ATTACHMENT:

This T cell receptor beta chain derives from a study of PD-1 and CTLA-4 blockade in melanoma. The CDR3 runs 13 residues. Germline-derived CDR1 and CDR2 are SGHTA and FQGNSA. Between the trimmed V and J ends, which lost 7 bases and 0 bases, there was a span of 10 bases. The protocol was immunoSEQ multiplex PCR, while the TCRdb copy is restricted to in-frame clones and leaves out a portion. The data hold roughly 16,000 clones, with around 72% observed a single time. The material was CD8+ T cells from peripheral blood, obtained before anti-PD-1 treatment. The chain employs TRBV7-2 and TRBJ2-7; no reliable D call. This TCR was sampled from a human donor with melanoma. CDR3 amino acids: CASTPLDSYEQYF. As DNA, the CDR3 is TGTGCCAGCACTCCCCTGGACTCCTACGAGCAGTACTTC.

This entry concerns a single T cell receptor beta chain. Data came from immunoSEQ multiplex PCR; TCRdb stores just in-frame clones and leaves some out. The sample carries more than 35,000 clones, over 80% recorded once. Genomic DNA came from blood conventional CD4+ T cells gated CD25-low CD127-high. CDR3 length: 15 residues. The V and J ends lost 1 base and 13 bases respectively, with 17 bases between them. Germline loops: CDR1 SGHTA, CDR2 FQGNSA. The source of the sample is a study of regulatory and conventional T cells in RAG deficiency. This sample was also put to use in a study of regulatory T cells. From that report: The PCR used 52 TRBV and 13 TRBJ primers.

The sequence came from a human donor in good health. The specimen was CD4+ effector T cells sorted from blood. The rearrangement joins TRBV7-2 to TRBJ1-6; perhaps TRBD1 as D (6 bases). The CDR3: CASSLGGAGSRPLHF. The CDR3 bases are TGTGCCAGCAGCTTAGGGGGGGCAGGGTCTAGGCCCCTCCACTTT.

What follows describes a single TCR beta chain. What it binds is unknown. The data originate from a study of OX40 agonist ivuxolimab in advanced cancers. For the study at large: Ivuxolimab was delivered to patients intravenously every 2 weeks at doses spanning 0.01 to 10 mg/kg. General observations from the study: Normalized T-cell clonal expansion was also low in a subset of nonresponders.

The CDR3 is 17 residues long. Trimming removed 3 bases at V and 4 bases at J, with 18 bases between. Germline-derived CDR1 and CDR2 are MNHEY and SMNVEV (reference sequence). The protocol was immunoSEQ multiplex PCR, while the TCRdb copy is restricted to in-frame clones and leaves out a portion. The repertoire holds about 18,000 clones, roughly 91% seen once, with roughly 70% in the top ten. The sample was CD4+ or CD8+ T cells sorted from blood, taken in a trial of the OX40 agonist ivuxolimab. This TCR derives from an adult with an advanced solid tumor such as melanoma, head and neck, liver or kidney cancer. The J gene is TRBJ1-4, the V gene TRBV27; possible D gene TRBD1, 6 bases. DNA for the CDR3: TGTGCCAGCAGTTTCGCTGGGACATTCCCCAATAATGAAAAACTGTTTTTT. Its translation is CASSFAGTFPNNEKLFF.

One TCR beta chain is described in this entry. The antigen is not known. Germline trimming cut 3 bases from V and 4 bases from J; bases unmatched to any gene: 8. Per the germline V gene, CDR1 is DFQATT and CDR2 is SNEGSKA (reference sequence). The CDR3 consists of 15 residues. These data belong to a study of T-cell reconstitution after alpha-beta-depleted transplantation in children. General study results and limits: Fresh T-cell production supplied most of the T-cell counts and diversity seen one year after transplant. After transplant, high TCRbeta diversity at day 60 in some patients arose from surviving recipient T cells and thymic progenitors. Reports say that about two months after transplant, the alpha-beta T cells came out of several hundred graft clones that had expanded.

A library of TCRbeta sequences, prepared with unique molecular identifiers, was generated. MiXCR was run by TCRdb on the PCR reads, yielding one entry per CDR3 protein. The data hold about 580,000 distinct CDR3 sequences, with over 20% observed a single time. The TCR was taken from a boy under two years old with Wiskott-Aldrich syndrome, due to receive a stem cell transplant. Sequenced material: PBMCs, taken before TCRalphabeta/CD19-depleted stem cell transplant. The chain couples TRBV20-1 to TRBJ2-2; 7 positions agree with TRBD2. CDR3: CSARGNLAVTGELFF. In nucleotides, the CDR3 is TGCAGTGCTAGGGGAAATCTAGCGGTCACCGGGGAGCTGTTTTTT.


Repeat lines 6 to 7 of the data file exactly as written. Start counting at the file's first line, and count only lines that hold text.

One TCR beta chain is described in this entry. The antigen is not known. Germline trimming cut 3 bases from V and 4 bases from J; bases unmatched to any gene: 8. Per the germline V gene, CDR1 is DFQATT and CDR2 is SNEGSKA (reference sequence). The CDR3 consists of 15 residues. These data belong to a study of T-cell reconstitution after alpha-beta-depleted transplantation in children. General study results and limits: Fresh T-cell production supplied most of the T-cell counts and diversity seen one year after transplant. After transplant, high TCRbeta diversity at day 60 in some patients arose from surviving recipient T cells and thymic progenitors. Reports say that about two months after transplant, the alpha-beta T cells came out of several hundred graft clones that had expanded.

A library of TCRbeta sequences, prepared with unique molecular identifiers, was generated. MiXCR was run by TCRdb on the PCR reads, yielding one entry per CDR3 protein. The data hold about 580,000 distinct CDR3 sequences, with over 20% observed a single time. The TCR was taken from a boy under two years old with Wiskott-Aldrich syndrome, due to receive a stem cell transplant. Sequenced material: PBMCs, taken before TCRalphabeta/CD19-depleted stem cell transplant. The chain couples TRBV20-1 to TRBJ2-2; 7 positions agree with TRBD2. CDR3: CSARGNLAVTGELFF. In nucleotides, the CDR3 is TGCAGTGCTAGGGGAAATCTAGCGGTCACCGGGGAGCTGTTTTTT.